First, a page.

So, after the past several uncomfortable months of asking many questions of many people in my search for resources and educational options for my son, I am no longer out of my comfort zone because the boundaries of my zone just gradually expanded with each step out of the bounds.  And in some respects, it has disappeared completely.  Armed with knowledge and information, you will be well-prepared to step out of your comfort zone and advocate successfully for your gifted child!

Here is a brief list of resources to start you on your way:

Hoagies’ Gifted Advocacy page
Becoming an Advocate for Your Gifted Student: an Interview with Carol Morreale
Tips for Parents: Advocacy – Working with Your Child’s School

4 Comments on “Gifted Advocacy and Stepping Out of Your Comfort Zone

  1. Celi,
    You beautifully highlight how this gifted journey takes parents along for the ride also. We all have to develop skills we never expected we would need. Great article.

  2. Non-confrontational, a little shy, avoids uncomfortable conversations, rule-follower? I think you just described me and I am so out of my comfort zone with all this advocating! But I would fight to the ends of the earth for what I believe in! What I discovered along the way was that, advocate as I did, it wasn’t solving the problem because, until it all blew up, I didn’t realize what the real problem was. I trusted that the schools knew how to teach my child. I discovered that I was wrong. I discovered they knew how to mess her up big time. I discovered that she was not only gifted but highly gifted. I discovered that she was a visual learner. And I discovered that the schools are not trained to teach highly gifted children because there are so few of them and that being both highly gifted and visual came along with a long list of character traits specific to these children. I discovered that schools don’t understand them. I didn’t understand myself but I am learning. I am learning that, until the school system changes, homeschooling is the only option for my child. It is the only place that will allow her to learn the way she learns best at a pace that works for her. I don’t miss advocating, I don’t miss it at all. Now we can concentrating on her education and being happy. I learned a lot from this experience though. I learned that you can’t always trust that the school is doing the best for your child. You know your child better than anyone else. Trust yourself.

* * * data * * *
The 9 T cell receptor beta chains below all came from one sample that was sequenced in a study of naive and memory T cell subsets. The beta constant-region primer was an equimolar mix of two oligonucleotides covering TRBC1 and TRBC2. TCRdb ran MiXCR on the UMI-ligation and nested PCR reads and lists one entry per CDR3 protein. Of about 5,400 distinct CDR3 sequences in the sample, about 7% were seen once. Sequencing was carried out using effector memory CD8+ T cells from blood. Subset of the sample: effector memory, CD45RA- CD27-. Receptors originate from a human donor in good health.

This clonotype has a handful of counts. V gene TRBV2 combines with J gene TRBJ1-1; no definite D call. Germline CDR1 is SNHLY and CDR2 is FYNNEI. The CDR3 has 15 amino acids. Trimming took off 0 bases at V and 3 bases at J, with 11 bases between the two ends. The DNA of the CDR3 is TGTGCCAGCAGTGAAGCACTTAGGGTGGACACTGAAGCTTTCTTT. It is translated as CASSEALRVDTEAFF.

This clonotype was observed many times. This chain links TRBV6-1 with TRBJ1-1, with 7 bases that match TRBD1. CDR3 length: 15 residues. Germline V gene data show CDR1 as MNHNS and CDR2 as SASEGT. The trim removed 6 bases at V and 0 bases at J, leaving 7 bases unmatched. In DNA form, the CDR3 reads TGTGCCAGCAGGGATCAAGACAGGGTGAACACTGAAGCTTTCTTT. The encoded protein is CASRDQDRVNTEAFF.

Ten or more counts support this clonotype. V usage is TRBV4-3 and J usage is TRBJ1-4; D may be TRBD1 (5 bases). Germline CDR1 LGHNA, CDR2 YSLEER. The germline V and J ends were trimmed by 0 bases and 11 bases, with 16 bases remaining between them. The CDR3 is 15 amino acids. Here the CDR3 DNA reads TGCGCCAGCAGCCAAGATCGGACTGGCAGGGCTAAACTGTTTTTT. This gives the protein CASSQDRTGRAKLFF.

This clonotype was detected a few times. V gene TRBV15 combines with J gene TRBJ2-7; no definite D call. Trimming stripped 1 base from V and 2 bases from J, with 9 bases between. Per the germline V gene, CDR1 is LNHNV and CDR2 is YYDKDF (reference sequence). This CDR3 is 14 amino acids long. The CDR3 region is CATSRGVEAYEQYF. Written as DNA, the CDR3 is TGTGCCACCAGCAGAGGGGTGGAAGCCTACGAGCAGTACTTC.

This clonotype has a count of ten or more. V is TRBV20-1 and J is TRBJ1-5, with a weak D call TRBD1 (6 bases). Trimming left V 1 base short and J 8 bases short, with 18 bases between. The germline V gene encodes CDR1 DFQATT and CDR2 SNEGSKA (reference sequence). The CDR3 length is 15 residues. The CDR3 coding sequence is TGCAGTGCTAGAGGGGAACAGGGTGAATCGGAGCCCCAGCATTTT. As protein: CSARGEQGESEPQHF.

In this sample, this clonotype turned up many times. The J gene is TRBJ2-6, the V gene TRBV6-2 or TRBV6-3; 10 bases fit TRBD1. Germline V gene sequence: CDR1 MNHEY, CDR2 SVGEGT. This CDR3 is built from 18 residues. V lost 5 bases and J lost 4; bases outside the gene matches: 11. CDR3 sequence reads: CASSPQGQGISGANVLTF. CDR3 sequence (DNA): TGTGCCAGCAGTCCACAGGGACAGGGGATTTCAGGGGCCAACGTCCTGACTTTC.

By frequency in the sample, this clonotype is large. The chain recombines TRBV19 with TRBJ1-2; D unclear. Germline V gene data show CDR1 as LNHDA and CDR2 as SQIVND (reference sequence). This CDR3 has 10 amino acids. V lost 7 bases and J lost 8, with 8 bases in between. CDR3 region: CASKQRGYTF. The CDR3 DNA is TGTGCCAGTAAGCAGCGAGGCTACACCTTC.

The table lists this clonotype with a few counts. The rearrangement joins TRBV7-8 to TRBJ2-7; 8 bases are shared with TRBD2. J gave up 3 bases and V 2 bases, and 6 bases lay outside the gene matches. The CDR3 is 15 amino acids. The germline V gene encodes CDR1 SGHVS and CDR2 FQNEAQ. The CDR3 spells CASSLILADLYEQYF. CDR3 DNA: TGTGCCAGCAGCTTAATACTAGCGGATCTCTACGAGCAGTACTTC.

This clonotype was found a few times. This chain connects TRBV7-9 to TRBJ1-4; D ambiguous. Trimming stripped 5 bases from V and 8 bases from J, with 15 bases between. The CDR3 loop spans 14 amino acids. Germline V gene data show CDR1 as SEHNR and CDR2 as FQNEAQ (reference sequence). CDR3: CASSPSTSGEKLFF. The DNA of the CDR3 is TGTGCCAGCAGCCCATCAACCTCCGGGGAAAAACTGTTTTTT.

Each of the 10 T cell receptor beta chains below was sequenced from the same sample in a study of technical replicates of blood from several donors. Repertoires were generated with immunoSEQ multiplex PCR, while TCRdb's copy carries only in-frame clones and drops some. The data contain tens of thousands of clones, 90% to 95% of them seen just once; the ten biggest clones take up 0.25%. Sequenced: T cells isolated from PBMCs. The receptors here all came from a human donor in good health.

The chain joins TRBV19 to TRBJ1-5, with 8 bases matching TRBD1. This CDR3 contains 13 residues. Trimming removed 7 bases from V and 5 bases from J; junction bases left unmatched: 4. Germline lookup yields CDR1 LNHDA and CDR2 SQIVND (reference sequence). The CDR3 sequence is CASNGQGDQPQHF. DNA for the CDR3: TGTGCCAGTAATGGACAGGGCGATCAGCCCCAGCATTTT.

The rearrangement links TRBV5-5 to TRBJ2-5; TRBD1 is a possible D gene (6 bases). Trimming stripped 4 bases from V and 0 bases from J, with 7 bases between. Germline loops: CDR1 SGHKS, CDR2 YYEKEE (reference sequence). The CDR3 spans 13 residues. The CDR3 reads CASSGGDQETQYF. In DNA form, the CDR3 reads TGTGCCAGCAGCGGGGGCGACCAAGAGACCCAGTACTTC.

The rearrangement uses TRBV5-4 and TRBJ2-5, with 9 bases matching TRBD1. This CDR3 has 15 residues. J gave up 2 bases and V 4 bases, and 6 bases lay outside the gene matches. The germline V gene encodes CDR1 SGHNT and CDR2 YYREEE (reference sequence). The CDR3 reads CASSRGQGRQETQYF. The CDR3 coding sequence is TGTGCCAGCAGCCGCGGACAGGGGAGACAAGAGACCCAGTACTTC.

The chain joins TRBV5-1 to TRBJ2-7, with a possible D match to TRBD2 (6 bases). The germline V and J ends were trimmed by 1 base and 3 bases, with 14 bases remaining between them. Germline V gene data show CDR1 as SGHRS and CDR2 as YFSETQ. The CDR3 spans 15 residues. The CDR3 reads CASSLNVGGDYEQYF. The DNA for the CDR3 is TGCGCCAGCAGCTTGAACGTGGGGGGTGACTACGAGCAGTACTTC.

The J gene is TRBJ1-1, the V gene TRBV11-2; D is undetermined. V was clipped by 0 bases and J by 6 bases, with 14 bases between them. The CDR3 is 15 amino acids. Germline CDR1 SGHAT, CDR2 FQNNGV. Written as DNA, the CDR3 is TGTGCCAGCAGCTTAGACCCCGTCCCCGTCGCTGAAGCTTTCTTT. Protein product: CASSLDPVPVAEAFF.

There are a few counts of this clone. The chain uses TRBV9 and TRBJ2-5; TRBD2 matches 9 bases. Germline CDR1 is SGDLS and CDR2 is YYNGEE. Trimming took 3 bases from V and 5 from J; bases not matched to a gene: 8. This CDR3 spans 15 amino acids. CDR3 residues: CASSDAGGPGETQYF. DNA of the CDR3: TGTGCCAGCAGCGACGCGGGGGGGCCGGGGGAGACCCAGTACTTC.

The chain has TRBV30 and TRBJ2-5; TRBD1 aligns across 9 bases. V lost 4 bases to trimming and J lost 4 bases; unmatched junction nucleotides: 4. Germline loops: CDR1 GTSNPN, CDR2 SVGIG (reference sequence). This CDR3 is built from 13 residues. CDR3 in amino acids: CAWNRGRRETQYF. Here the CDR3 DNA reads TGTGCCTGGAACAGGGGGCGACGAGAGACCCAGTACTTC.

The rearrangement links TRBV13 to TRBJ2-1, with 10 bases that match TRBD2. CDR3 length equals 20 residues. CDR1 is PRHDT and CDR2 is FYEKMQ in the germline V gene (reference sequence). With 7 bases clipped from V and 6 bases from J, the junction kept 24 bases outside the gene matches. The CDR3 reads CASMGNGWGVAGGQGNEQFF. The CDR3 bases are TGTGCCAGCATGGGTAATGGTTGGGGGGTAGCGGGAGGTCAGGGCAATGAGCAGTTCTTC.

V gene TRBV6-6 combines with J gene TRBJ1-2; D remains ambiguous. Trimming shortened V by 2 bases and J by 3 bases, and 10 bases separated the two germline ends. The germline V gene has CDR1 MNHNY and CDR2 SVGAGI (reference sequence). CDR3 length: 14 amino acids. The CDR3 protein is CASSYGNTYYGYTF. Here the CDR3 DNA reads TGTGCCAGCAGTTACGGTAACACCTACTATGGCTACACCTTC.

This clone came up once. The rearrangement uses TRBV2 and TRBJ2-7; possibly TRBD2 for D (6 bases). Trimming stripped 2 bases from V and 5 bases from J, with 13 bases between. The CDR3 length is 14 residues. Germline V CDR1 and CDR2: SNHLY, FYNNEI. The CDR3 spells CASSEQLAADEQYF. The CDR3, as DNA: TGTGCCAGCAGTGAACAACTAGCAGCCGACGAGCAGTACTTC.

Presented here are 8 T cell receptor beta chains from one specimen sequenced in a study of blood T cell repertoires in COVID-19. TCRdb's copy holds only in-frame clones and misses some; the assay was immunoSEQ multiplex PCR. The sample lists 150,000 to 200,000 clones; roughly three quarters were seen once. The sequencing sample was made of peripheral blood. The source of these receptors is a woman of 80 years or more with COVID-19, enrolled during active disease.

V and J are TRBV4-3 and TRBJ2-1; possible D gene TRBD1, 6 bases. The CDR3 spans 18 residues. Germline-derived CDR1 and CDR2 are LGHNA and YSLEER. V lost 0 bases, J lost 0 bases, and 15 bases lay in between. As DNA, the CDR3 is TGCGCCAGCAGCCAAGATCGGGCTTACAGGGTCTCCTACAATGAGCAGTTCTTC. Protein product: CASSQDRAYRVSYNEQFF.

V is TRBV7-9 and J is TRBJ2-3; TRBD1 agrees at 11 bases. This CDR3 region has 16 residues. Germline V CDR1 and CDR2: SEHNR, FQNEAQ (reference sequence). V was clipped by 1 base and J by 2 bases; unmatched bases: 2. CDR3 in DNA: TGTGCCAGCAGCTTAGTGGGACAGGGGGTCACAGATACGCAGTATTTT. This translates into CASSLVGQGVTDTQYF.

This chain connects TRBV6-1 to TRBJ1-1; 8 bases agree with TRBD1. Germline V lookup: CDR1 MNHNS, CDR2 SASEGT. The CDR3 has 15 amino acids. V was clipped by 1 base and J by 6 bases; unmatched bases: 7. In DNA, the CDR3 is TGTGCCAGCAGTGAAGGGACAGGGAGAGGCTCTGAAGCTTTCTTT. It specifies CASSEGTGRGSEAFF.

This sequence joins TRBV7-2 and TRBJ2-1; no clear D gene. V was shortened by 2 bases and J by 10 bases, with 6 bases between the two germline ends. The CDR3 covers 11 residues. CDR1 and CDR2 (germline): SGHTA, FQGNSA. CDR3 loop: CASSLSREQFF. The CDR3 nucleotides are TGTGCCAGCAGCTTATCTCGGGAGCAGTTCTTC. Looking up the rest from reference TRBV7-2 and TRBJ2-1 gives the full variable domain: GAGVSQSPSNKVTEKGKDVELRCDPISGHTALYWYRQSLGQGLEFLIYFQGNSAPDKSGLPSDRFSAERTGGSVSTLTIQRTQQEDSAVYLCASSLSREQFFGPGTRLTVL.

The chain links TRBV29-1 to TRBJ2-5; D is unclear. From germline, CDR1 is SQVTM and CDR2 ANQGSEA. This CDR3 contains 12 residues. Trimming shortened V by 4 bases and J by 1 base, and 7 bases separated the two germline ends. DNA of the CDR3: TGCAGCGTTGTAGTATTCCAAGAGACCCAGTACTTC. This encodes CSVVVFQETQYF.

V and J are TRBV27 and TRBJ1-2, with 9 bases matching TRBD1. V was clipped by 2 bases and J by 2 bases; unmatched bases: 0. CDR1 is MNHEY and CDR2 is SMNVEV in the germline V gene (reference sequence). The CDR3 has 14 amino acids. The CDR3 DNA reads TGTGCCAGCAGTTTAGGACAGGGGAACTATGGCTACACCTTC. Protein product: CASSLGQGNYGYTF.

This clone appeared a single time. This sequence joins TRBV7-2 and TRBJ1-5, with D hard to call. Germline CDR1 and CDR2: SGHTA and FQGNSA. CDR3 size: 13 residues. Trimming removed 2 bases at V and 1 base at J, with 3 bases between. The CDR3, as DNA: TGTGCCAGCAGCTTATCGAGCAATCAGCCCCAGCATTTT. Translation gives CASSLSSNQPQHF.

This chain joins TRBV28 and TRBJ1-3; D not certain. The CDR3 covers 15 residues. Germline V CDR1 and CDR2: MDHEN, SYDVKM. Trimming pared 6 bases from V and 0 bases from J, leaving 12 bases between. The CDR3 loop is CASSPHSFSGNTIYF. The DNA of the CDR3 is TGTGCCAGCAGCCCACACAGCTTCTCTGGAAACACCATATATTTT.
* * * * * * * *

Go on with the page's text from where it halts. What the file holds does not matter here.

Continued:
• Sheila, so much wisdom and hope and encouragement in your words! And you are so right, we can’t always trust the schools to know what is best for our kids. Not every teacher or administrator knows what gifted can really look like or be like in a gifted child. Some educators have become biased against parents thinking we don’t understand education or know what is best for our kids. Many do, but enough don’t, and these make our children’s education a nightmare. Thanks for sharing your wisdom and experience because we can learn so much from each other!